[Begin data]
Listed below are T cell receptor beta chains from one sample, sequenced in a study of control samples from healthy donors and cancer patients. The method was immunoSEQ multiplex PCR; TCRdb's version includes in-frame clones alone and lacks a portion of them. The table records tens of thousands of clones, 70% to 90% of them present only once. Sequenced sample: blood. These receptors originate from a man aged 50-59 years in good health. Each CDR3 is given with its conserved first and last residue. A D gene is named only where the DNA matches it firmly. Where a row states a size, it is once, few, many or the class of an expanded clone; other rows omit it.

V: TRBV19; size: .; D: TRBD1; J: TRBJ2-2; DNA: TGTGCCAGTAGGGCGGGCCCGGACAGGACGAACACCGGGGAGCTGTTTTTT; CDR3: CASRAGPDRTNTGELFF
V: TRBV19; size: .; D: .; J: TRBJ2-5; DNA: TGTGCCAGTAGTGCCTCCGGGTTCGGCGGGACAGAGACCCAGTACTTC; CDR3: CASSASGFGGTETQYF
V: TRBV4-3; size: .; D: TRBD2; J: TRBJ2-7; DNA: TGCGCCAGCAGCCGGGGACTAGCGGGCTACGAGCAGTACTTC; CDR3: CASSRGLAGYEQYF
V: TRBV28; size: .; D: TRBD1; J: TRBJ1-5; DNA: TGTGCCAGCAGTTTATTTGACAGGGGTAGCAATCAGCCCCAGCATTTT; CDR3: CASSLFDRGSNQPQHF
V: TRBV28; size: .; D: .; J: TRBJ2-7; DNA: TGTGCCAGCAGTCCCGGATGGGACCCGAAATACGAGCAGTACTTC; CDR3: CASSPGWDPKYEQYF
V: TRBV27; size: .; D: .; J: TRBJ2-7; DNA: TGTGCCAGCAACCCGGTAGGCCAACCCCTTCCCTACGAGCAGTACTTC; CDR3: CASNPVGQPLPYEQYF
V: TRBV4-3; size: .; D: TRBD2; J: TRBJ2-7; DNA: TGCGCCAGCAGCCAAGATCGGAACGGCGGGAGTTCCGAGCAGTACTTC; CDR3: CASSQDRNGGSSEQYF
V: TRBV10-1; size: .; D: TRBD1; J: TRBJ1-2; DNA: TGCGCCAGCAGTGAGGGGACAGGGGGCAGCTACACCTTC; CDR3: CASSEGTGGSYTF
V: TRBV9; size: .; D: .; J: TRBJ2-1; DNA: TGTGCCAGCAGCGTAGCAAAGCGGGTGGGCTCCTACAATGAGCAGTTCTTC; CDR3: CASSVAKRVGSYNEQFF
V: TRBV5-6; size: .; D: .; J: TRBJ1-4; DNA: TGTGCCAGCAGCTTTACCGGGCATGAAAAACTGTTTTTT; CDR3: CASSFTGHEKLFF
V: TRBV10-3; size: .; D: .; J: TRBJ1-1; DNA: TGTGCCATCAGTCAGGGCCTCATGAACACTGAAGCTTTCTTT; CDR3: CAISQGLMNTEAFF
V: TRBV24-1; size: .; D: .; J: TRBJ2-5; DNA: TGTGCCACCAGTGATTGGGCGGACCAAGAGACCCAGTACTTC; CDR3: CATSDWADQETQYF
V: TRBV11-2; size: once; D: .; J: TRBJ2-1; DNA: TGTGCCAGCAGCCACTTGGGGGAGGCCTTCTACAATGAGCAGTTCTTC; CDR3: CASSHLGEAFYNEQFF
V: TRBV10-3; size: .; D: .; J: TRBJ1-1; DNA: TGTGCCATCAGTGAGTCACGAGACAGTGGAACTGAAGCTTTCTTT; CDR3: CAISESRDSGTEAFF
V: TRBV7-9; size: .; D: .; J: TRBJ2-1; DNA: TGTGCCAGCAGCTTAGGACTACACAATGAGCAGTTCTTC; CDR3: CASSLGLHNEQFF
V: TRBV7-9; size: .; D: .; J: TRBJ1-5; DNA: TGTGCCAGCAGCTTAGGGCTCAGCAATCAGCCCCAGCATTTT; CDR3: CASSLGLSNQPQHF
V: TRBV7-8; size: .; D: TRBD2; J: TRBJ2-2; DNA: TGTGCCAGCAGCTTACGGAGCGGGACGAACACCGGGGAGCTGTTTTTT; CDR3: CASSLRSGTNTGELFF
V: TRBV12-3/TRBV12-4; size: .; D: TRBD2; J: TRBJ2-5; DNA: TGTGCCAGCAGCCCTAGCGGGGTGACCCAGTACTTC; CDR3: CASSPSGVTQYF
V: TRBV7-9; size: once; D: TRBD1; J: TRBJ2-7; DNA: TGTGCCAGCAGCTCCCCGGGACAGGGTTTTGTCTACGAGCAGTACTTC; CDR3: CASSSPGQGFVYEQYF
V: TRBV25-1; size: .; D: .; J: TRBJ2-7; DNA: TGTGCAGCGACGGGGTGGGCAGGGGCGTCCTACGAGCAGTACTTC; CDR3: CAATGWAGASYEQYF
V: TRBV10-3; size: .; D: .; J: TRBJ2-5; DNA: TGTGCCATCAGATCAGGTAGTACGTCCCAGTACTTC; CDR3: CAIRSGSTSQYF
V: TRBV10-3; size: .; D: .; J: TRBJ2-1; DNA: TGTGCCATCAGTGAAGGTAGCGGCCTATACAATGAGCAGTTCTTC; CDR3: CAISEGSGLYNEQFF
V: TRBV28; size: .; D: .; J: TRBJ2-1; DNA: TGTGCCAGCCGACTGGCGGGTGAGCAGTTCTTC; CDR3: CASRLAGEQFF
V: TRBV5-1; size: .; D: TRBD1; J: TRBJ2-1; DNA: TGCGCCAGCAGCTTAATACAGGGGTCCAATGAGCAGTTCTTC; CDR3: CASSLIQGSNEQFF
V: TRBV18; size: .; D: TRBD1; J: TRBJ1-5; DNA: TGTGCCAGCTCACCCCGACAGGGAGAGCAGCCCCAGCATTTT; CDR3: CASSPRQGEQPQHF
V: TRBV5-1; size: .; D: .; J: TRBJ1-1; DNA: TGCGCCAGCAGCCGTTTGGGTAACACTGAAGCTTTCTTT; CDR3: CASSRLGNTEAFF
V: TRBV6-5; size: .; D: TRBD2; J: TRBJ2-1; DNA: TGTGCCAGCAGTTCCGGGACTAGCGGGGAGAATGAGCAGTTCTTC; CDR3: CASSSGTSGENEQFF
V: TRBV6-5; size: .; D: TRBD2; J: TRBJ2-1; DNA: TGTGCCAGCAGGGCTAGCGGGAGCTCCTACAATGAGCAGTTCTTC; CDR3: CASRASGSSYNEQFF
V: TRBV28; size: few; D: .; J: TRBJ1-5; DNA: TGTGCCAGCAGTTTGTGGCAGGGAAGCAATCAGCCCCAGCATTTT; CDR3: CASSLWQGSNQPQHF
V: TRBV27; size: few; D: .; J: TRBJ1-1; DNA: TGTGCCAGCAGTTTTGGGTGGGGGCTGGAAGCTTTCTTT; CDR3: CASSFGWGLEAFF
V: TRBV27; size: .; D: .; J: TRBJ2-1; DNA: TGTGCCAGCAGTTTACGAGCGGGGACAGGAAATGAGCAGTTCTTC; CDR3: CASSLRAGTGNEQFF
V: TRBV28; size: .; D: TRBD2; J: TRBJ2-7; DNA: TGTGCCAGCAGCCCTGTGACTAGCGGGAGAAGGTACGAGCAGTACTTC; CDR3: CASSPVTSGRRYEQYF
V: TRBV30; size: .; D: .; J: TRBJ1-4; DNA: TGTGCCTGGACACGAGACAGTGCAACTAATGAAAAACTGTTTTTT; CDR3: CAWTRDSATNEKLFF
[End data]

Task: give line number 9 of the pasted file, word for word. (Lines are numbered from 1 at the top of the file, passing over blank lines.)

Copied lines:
V: TRBV10-1; size: .; D: TRBD1; J: TRBJ1-2; DNA: TGCGCCAGCAGTGAGGGGACAGGGGGCAGCTACACCTTC; CDR3: CASSEGTGGSYTF